About this blog

Weather is fascinating, and especially exciting weather. This blog will cover significant weather in the Colorado Front Range region, and occasionally in other areas as well.  I am a volunteer NWS cooperative climate observer for Boulder, Colorado, the local CoCoRaHS coordinator, and a meteorologist by training. I work for the COMET Program at UCAR in Boulder, but the weather updates in this blog are from me as a private citizen and lifelong weather enthusiast. If you love Front Range weather, this is a place for you.

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10 thoughts on “About this blog

  1. Maryanne Jerome

    I love your forecasts, Matt. They are explicit and almost always correct. I’ve never read blogs before, so i don’t know how to access this in the future without the email. But I wish you luck.
    MJ

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  2. Hans Lorange

    Matt,

    Is there a way to get an email olink or notification when new postings are available?

    Thanks,

    Hans (friend of Katy’s)

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    1. mkelsch14 Post author

      Hello Hans- I’m sorry I didn’t respond in a more timely fashion. The “follow” button on the blog should allow you to sign up for email notification. Thanks for reading!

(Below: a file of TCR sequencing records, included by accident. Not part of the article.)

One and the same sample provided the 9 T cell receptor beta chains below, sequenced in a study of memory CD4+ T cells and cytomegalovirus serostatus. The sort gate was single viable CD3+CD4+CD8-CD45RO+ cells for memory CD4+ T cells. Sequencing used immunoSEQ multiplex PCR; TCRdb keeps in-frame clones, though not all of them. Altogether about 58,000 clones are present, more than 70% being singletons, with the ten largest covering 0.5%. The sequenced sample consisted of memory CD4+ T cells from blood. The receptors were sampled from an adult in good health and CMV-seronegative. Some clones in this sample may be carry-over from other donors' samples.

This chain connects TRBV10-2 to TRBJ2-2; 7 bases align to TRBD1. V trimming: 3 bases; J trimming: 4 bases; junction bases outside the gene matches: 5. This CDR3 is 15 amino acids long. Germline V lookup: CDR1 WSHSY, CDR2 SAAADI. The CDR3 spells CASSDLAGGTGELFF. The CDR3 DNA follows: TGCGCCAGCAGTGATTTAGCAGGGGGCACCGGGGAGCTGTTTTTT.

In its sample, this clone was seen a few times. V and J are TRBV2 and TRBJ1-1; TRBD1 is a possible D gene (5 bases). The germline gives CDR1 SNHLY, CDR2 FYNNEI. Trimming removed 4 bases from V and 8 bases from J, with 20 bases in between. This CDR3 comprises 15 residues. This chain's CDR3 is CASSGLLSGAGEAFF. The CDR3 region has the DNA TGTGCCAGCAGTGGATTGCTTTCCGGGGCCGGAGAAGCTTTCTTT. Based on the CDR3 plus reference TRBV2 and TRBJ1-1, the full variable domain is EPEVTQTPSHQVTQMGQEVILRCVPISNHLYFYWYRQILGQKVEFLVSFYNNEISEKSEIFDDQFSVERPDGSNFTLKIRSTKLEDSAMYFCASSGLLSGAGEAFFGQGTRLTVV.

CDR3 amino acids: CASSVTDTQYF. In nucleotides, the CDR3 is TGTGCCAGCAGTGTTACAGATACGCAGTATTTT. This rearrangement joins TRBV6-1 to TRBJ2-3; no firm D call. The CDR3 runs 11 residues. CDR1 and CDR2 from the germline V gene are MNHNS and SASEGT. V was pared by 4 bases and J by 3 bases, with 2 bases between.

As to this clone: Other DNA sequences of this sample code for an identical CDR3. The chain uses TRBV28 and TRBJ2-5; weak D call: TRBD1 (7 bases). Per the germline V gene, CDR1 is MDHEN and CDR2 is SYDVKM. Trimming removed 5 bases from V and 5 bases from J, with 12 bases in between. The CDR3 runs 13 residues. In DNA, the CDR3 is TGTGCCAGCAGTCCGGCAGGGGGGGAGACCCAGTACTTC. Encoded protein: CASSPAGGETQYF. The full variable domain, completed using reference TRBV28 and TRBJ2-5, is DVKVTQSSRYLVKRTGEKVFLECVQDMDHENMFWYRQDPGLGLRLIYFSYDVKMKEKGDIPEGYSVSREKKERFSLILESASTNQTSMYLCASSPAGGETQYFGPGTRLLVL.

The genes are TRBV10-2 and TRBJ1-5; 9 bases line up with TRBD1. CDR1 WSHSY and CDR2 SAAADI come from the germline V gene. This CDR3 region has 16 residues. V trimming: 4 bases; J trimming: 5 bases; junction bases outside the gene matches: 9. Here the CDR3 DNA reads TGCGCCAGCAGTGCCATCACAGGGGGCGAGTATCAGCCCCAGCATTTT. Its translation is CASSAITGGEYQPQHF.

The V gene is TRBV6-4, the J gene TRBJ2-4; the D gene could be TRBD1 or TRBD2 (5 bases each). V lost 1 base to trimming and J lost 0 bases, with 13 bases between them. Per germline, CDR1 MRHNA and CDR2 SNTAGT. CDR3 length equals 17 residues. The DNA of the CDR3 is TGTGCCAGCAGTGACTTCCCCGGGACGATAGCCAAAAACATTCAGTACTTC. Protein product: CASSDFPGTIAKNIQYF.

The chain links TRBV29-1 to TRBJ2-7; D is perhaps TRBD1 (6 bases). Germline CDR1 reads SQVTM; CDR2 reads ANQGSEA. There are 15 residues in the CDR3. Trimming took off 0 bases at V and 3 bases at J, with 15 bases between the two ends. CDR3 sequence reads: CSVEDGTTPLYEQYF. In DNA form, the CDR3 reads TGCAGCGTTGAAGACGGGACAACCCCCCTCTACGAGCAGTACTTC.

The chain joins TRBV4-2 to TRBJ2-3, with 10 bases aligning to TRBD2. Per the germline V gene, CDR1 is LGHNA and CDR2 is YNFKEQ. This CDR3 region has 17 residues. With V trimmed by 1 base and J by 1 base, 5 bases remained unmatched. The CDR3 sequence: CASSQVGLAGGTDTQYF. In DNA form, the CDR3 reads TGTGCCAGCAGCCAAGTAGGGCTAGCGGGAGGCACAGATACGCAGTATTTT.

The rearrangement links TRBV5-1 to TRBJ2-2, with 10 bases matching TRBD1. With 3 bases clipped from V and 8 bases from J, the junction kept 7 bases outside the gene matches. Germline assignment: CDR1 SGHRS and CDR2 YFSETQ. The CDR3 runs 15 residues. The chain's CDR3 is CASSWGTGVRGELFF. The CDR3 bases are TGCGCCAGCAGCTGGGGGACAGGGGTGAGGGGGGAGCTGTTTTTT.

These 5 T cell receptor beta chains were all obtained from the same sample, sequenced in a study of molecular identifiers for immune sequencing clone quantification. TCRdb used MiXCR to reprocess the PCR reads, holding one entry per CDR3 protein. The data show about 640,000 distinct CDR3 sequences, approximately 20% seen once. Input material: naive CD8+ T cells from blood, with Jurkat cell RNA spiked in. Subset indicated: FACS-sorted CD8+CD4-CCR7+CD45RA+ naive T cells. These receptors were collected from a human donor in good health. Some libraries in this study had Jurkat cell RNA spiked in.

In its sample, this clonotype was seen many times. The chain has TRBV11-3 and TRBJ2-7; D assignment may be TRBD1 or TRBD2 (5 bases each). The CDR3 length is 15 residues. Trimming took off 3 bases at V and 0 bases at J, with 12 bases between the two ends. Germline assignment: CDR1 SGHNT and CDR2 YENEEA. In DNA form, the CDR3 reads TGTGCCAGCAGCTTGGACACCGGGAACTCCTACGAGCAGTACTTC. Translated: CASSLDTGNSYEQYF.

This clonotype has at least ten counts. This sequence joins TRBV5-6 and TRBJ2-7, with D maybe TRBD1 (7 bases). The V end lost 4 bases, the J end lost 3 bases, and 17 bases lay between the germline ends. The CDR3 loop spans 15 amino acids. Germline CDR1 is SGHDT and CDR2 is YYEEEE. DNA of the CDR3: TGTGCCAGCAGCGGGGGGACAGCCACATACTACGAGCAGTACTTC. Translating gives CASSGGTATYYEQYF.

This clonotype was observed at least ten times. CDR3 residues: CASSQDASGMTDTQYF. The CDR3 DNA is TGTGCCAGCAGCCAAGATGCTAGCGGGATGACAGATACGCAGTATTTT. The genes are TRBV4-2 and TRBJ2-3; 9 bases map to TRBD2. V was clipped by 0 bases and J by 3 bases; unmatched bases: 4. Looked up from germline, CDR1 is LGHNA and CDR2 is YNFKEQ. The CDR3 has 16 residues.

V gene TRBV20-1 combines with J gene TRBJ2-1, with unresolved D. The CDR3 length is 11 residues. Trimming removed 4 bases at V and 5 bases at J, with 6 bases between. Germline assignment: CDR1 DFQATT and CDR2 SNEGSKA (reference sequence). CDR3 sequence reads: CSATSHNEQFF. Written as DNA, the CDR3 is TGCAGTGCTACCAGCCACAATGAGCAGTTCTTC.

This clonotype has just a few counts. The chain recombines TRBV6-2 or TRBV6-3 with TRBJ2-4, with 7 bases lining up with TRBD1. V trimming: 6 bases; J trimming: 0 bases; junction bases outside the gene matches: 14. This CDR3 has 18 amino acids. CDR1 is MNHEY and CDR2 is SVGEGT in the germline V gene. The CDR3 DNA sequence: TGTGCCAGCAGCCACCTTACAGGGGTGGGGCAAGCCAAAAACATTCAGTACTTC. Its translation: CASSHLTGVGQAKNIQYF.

Matt

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  3. David

    Matt – I’d like to hear some detail about what we are experiencing this late summer/fall. We seem to be under a persistent high pressure system, much like the blob they have had off of California for multiple years of drought, and other places in the world. These persistent highs seem to be another piece of the climate change puzzle, and aren’t discussed as much as overall warming trends. It is certainly stormy along the west coast. My mother in N. California has had over 300% of their average October precipitation. Another farmer I spoke with in eastern WA, has had nearly their entire annual rainfall in just the month of Oct. So the storms are there, just pushed north of CO, and as of recently, south too. I could easily see one of these high pressure systems setting up shop and not moving for an entire winter, wreaking havoc on any chance for a ski season in the near future.

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    1. mkelsch14 Post author

      Indeed there has been a persistent pattern for months. In the last couple months it has been unusually wet from northern California northward to Washington. The dry area from southern California eastward through the southern and central Rockies has been exceptional. There is only so much rain to go around, so when some area gets a lot, some other area misses out. I wouldn’t give up on winter snow in the mountains yet. It’s not starting well, but storm tracks sometimes shift south during the winter. The temperature pattern in the tropical Pacific is still evolving, and a weak La Nina is appearing likely. That’s sometimes correlated with good snow in the central and northern mountains of Colorado, but more often than not dry and windy in the front range east slope.

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  4. Cynthia H., Boulder, CO

    I, too, so enjoy Matt’s blog and his weather-for-the-lay-person style. (Keep up the good work, Matt. Best wishes in 2017. See you online!)

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